Bio

Carley Mullally is a textile artist and researcher currently based out of K'jipuktuk/ Halifax, Nova Scotia. Her work focuses on the versatility of off-loom textile processes such as rope-making, knotting, crochet and braiding, and how they can be translated for a wider audience and used interdisciplinarily. 

 

While teaching various textile workshops as well as the Off-Loom Structures course at the Nova Scotia College of Art and Design, Carley continues to work on collaborative research projects while simultaneously continuing her own art practice. 

 

Her aim is to continue pushing the boundaries of textiles and their applications, continuing to collaborate with designers, makers and engineers, and to encourage non-textile artists to use these structures in innovative ways. Each collaboration improves upon her own work’s methodology, helping to create an accessible language for understanding textile processes. 

Artist Statement

Having been born and raised throughout the three maritime provinces of Canada, I am constantly enamored with the industrial aesthetic of maritime objects as well as the traditional roots they are based from. From the vibrant yellow wire lobster pots, beautifully intricate factory-produced netting, meticulous fly-tying techniques and materials to the rigging on tall ships.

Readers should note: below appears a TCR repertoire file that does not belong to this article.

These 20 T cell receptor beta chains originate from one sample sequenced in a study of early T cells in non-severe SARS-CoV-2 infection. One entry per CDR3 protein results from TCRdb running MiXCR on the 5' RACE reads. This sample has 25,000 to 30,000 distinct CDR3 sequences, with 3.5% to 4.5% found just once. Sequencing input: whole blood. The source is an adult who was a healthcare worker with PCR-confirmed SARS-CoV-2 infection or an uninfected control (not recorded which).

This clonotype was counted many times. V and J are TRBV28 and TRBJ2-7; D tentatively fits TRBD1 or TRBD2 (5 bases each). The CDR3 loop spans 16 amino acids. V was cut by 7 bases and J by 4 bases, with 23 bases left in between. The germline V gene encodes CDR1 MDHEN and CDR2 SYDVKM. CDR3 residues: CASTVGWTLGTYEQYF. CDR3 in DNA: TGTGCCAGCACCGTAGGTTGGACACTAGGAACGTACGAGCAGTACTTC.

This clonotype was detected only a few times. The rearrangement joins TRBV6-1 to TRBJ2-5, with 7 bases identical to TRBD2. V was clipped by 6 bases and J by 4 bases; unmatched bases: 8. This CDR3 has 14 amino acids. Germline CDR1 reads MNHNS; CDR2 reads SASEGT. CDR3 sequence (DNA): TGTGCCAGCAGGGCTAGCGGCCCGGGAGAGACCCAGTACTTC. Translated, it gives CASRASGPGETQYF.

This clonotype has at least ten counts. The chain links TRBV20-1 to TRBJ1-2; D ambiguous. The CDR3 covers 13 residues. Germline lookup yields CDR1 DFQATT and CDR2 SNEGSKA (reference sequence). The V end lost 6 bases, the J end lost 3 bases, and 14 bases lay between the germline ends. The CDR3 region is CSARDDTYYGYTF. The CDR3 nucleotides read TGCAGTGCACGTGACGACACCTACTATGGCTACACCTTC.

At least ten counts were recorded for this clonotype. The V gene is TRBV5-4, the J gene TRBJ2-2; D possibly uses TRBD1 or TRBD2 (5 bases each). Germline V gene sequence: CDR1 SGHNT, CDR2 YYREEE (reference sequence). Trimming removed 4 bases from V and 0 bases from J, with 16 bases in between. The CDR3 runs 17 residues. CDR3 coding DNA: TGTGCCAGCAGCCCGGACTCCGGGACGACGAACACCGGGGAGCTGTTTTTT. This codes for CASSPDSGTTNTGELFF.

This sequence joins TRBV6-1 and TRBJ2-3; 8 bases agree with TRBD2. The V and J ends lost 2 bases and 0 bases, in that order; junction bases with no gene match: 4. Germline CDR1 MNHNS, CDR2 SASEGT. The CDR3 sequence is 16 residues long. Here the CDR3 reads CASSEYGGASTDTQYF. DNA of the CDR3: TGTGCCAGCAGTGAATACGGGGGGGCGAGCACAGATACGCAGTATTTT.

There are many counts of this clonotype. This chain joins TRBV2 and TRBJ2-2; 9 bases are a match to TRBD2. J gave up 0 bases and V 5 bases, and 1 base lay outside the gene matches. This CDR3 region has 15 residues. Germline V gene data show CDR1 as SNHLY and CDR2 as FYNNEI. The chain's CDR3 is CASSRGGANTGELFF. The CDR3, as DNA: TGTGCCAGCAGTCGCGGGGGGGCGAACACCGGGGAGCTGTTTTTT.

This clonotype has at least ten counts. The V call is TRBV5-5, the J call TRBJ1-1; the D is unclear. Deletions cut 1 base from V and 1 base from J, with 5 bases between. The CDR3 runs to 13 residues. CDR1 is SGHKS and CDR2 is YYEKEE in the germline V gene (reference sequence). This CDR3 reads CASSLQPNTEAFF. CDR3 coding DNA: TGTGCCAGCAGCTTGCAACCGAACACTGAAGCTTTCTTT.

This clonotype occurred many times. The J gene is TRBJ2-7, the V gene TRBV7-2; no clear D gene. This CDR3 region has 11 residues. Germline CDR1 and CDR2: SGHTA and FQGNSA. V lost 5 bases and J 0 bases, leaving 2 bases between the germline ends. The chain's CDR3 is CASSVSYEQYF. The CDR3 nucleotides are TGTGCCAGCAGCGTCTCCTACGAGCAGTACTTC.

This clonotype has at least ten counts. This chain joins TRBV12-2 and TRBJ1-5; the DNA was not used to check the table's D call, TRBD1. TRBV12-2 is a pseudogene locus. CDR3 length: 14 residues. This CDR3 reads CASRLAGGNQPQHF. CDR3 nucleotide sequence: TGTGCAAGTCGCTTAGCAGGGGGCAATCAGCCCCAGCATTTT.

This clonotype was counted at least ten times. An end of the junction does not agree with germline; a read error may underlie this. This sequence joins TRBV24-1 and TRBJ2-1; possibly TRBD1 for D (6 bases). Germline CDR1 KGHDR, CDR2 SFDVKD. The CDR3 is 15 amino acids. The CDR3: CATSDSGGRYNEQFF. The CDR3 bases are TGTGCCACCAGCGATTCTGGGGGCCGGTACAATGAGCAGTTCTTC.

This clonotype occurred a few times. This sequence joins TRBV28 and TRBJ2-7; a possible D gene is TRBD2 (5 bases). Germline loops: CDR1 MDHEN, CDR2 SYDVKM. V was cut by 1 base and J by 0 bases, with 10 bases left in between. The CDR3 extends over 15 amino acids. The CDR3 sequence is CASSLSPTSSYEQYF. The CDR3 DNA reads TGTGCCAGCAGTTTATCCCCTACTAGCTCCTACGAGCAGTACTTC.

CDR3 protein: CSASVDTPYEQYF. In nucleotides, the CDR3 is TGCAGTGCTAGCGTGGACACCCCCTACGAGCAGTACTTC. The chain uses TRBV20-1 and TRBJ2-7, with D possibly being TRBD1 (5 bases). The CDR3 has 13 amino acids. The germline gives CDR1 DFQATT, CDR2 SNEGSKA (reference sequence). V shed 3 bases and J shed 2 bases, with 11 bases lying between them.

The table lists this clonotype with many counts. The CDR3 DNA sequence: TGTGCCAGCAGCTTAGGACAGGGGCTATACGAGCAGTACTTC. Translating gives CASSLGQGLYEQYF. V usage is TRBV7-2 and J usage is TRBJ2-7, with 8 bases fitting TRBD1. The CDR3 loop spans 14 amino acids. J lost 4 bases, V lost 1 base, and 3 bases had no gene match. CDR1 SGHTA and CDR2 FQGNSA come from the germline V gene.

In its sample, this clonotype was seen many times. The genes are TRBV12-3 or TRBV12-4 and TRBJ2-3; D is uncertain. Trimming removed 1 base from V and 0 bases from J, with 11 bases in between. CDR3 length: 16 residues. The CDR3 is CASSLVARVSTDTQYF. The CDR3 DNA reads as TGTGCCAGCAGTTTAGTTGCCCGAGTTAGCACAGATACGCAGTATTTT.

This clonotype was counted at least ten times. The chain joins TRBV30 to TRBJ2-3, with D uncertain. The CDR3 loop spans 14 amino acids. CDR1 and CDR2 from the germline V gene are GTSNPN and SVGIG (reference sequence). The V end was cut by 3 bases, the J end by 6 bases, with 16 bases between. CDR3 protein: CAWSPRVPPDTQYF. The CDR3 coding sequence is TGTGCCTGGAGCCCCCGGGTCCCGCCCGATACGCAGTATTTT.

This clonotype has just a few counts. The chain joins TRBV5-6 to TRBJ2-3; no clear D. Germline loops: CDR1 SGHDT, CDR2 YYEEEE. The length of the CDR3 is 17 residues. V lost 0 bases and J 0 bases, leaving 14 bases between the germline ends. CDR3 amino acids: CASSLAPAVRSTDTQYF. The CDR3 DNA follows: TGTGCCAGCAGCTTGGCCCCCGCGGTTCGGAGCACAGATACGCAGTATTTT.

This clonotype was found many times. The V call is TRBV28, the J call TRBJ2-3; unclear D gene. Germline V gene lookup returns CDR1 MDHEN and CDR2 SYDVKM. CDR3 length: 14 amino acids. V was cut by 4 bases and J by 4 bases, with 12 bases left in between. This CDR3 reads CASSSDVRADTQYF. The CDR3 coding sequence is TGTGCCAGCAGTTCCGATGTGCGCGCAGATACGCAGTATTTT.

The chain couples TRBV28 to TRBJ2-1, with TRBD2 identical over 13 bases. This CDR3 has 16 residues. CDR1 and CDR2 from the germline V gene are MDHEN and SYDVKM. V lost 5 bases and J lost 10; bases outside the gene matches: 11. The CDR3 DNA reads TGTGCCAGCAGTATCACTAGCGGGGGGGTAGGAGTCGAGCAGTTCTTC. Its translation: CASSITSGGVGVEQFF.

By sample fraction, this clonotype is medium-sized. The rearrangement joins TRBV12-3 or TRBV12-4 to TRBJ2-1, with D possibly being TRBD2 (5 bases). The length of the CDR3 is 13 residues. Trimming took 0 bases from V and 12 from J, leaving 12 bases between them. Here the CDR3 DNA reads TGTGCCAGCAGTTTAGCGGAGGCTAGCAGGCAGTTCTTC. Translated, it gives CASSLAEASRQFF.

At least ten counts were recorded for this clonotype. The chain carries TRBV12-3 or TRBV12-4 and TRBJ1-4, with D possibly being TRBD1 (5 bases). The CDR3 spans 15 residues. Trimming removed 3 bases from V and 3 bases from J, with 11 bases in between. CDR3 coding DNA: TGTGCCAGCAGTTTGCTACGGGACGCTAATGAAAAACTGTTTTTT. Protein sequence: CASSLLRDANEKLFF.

With a background in weaving, my current textile work explores the balance between machine technology, and traditional analogue processes. When a machine or tool is used to create a piece of work, there is a separation between the maker and the object. However what happens when the maker makes their machines and tools as well? Through the understanding of basic rope-making equipment, this knowledge allows me to follow and dissect the structure they are creating and develop new designs and theories.

 

Although I often romanticize the ‘way back when’ of analogue equipment, I wish for my work to remain in the contemporary. By using industrially produced materials, vibrant factory colours and unconventional combinations of historical and modern processes, I’ve expanded what was capable of being made beyond that of traditional textile processes. The tools and equipment themselves are also as important as the objects they’ve made.

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